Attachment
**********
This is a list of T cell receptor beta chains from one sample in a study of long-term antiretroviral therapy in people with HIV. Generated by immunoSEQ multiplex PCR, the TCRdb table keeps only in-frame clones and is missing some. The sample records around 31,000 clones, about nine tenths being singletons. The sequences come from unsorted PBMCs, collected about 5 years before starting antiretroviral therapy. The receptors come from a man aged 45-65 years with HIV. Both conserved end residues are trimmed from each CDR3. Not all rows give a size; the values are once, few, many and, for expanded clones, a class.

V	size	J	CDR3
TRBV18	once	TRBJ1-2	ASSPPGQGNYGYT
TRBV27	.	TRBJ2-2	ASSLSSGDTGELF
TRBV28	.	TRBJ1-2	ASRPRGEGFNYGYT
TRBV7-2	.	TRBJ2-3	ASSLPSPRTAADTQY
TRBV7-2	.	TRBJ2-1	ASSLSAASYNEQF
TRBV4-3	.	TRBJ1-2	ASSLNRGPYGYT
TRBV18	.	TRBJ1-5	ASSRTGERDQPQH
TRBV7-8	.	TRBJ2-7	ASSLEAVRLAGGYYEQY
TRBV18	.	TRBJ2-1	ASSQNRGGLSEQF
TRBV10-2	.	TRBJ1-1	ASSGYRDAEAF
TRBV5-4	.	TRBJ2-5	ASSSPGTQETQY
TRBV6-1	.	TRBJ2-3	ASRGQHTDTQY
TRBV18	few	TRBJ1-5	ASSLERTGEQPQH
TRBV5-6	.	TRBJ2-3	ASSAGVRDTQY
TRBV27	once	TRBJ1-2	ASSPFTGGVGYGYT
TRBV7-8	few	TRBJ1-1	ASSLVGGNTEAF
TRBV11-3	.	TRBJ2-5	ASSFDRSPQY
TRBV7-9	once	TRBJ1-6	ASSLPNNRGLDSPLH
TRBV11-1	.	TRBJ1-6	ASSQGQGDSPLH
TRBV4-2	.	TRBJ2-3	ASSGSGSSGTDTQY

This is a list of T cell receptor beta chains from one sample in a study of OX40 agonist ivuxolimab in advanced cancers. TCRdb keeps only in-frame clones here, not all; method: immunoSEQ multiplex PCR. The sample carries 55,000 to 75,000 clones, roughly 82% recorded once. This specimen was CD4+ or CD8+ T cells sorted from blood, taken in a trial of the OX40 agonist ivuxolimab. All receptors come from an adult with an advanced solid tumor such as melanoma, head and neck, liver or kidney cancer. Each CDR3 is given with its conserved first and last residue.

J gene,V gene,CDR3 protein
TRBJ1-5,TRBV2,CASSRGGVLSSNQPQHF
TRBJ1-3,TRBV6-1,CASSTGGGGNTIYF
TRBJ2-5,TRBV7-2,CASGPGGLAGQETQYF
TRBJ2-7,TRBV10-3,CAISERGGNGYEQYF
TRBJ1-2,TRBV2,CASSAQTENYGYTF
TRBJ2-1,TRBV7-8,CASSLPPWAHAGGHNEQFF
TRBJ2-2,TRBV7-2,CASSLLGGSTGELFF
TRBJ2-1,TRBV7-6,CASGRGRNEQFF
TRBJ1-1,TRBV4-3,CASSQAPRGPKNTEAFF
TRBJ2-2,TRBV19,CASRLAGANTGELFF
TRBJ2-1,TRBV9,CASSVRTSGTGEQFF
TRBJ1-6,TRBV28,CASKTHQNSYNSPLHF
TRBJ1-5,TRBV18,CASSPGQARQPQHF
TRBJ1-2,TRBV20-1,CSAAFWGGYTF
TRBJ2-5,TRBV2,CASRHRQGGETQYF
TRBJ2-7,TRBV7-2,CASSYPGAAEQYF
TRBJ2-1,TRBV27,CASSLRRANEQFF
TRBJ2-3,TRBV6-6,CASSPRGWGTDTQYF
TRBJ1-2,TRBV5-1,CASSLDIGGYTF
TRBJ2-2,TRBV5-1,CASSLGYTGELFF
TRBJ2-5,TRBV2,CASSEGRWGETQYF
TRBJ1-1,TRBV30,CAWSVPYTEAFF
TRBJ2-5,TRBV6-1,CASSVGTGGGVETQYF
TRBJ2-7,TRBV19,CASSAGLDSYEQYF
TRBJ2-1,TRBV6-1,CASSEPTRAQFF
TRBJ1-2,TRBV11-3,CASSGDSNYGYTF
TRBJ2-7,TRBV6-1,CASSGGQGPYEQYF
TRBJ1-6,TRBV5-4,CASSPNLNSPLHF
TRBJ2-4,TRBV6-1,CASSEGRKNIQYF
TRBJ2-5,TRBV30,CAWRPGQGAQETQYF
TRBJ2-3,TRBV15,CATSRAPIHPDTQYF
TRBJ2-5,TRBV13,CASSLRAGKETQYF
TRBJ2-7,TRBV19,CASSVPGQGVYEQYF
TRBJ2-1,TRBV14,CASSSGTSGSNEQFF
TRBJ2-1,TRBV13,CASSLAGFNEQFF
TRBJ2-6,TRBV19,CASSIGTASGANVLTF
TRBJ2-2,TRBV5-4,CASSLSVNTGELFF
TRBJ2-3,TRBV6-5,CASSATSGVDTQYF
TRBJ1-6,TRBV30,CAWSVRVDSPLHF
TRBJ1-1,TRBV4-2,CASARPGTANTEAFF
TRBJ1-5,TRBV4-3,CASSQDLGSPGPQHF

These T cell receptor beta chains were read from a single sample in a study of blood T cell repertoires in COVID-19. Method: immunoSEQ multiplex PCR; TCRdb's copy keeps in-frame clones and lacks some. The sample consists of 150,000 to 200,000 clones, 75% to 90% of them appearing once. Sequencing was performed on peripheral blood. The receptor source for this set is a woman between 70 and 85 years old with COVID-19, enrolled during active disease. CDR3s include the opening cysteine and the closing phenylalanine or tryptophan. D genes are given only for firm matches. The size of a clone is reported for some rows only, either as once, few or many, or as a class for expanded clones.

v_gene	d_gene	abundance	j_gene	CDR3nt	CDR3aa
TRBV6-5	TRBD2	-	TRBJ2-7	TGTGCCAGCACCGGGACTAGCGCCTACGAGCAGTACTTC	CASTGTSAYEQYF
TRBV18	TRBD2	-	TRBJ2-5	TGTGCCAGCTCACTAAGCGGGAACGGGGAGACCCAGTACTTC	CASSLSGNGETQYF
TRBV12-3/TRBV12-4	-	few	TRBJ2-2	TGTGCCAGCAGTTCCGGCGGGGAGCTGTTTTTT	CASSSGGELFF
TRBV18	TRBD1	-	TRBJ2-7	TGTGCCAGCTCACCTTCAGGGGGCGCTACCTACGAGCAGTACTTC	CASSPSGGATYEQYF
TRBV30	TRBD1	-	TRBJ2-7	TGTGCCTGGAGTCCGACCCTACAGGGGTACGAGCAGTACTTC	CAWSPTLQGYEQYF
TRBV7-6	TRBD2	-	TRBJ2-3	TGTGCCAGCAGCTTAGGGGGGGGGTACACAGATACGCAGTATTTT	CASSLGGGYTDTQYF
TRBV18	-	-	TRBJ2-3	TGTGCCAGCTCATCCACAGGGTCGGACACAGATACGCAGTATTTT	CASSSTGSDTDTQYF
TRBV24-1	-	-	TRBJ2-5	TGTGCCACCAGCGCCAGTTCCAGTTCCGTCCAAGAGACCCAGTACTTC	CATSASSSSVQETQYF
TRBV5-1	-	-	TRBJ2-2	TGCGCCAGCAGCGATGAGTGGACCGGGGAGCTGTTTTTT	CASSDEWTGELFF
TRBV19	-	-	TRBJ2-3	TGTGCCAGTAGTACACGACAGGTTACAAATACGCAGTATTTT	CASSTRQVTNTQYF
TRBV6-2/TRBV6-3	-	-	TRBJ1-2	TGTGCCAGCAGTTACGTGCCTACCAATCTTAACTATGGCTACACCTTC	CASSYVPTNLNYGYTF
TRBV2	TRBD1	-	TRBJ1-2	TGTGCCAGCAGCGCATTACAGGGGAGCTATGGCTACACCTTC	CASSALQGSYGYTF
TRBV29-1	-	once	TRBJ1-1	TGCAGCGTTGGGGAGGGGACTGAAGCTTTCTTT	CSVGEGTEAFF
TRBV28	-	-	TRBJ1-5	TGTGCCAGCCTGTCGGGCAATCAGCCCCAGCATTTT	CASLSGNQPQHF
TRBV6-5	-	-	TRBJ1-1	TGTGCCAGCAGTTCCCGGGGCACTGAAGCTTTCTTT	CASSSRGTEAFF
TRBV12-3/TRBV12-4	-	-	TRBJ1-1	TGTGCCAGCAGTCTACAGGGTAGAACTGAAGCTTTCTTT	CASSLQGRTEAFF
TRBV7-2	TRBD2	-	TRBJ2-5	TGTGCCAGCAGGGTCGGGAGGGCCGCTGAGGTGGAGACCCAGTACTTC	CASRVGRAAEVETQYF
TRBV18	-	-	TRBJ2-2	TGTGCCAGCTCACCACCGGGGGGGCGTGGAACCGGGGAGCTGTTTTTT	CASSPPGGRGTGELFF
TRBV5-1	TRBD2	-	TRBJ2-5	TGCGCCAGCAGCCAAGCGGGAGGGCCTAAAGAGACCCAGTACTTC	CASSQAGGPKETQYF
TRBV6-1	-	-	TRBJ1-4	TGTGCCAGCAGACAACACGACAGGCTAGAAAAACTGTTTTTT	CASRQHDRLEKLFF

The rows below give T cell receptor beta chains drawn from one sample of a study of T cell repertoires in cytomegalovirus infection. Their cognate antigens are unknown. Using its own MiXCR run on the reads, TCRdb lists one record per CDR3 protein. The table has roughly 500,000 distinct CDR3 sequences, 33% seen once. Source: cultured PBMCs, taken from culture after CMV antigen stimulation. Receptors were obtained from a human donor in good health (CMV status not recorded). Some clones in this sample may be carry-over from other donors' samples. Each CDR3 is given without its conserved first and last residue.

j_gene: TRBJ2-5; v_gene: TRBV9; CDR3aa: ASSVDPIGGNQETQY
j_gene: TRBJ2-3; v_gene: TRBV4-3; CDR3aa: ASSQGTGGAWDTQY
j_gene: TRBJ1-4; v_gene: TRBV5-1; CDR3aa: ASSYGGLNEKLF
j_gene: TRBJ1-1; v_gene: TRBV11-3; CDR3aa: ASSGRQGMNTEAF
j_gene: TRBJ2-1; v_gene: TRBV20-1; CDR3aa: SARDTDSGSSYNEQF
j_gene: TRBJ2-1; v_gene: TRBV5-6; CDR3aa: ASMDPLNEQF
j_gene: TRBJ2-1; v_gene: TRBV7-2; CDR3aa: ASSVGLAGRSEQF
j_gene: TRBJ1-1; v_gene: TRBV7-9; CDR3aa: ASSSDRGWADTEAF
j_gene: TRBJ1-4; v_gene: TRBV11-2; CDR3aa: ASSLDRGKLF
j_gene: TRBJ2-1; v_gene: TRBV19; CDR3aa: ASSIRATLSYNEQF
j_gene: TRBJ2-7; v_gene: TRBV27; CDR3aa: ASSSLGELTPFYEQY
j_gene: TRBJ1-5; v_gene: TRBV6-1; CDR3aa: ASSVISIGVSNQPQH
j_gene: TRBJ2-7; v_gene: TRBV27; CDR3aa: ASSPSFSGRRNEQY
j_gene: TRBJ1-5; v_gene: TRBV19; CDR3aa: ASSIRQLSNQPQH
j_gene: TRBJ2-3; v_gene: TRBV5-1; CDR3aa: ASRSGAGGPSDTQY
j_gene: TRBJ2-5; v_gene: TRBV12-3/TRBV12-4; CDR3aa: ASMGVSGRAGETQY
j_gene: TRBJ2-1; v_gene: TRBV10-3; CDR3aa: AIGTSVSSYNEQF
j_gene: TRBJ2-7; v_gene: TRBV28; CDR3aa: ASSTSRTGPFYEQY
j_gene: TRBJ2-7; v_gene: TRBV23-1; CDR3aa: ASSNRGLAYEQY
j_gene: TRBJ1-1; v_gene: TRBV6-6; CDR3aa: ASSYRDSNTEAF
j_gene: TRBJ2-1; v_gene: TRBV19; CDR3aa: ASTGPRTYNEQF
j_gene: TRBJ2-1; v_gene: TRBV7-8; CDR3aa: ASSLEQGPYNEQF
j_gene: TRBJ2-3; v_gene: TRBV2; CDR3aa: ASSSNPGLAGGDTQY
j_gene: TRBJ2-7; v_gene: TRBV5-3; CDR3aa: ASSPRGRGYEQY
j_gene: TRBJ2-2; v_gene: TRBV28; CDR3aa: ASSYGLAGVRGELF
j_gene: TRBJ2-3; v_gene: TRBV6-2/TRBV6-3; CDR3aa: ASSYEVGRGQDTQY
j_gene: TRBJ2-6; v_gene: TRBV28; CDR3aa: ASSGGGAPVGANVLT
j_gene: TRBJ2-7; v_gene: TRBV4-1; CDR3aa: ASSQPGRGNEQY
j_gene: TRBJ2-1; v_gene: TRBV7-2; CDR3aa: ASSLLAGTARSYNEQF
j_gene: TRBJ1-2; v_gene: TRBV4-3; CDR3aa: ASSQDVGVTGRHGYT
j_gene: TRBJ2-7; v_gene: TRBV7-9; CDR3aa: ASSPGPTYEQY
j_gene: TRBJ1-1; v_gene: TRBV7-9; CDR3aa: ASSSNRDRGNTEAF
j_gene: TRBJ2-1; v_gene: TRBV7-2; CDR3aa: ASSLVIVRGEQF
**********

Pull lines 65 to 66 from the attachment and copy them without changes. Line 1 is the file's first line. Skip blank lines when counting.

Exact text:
TRBJ1-5,TRBV4-3,CASSQDLGSPGPQHF

These T cell receptor beta chains were read from a single sample in a study of blood T cell repertoires in COVID-19. Method: immunoSEQ multiplex PCR; TCRdb's copy keeps in-frame clones and lacks some. The sample consists of 150,000 to 200,000 clones, 75% to 90% of them appearing once. Sequencing was performed on peripheral blood. The receptor source for this set is a woman between 70 and 85 years old with COVID-19, enrolled during active disease. CDR3s include the opening cysteine and the closing phenylalanine or tryptophan. D genes are given only for firm matches. The size of a clone is reported for some rows only, either as once, few or many, or as a class for expanded clones.